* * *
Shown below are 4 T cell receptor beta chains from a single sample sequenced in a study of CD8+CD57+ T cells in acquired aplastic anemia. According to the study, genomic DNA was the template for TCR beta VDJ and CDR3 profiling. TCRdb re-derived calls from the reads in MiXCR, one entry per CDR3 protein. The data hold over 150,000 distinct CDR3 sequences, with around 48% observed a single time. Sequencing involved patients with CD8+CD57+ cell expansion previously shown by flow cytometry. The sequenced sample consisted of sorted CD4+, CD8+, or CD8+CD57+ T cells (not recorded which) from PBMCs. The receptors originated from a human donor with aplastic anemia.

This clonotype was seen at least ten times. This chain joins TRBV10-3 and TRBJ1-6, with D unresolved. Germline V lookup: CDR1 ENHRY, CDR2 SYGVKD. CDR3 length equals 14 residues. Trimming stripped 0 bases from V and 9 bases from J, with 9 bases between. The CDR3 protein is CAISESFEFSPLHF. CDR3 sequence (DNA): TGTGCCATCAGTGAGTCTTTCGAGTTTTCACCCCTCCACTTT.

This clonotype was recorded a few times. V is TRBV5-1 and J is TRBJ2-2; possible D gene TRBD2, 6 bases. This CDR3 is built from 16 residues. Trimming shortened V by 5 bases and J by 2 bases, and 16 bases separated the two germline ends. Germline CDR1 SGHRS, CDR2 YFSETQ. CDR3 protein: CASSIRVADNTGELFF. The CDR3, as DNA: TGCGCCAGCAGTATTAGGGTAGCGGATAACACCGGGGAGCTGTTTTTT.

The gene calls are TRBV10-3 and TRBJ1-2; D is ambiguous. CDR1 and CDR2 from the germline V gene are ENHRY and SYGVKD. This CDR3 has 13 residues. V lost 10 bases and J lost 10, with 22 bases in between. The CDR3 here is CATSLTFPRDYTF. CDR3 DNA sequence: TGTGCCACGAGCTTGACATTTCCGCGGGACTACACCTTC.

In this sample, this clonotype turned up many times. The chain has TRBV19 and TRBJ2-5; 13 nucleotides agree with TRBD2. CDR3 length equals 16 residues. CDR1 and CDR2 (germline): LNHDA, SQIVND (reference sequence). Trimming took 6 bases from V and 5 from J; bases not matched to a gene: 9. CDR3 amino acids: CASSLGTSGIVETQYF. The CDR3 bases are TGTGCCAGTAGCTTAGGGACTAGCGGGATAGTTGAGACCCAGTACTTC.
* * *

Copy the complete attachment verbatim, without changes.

Shown below are 4 T cell receptor beta chains from a single sample sequenced in a study of CD8+CD57+ T cells in acquired aplastic anemia. According to the study, genomic DNA was the template for TCR beta VDJ and CDR3 profiling. TCRdb re-derived calls from the reads in MiXCR, one entry per CDR3 protein. The data hold over 150,000 distinct CDR3 sequences, with around 48% observed a single time. Sequencing involved patients with CD8+CD57+ cell expansion previously shown by flow cytometry. The sequenced sample consisted of sorted CD4+, CD8+, or CD8+CD57+ T cells (not recorded which) from PBMCs. The receptors originated from a human donor with aplastic anemia.

This clonotype was seen at least ten times. This chain joins TRBV10-3 and TRBJ1-6, with D unresolved. Germline V lookup: CDR1 ENHRY, CDR2 SYGVKD. CDR3 length equals 14 residues. Trimming stripped 0 bases from V and 9 bases from J, with 9 bases between. The CDR3 protein is CAISESFEFSPLHF. CDR3 sequence (DNA): TGTGCCATCAGTGAGTCTTTCGAGTTTTCACCCCTCCACTTT.

This clonotype was recorded a few times. V is TRBV5-1 and J is TRBJ2-2; possible D gene TRBD2, 6 bases. This CDR3 is built from 16 residues. Trimming shortened V by 5 bases and J by 2 bases, and 16 bases separated the two germline ends. Germline CDR1 SGHRS, CDR2 YFSETQ. CDR3 protein: CASSIRVADNTGELFF. The CDR3, as DNA: TGCGCCAGCAGTATTAGGGTAGCGGATAACACCGGGGAGCTGTTTTTT.

The gene calls are TRBV10-3 and TRBJ1-2; D is ambiguous. CDR1 and CDR2 from the germline V gene are ENHRY and SYGVKD. This CDR3 has 13 residues. V lost 10 bases and J lost 10, with 22 bases in between. The CDR3 here is CATSLTFPRDYTF. CDR3 DNA sequence: TGTGCCACGAGCTTGACATTTCCGCGGGACTACACCTTC.

In this sample, this clonotype turned up many times. The chain has TRBV19 and TRBJ2-5; 13 nucleotides agree with TRBD2. CDR3 length equals 16 residues. CDR1 and CDR2 (germline): LNHDA, SQIVND (reference sequence). Trimming took 6 bases from V and 5 from J; bases not matched to a gene: 9. CDR3 amino acids: CASSLGTSGIVETQYF. The CDR3 bases are TGTGCCAGTAGCTTAGGGACTAGCGGGATAGTTGAGACCCAGTACTTC.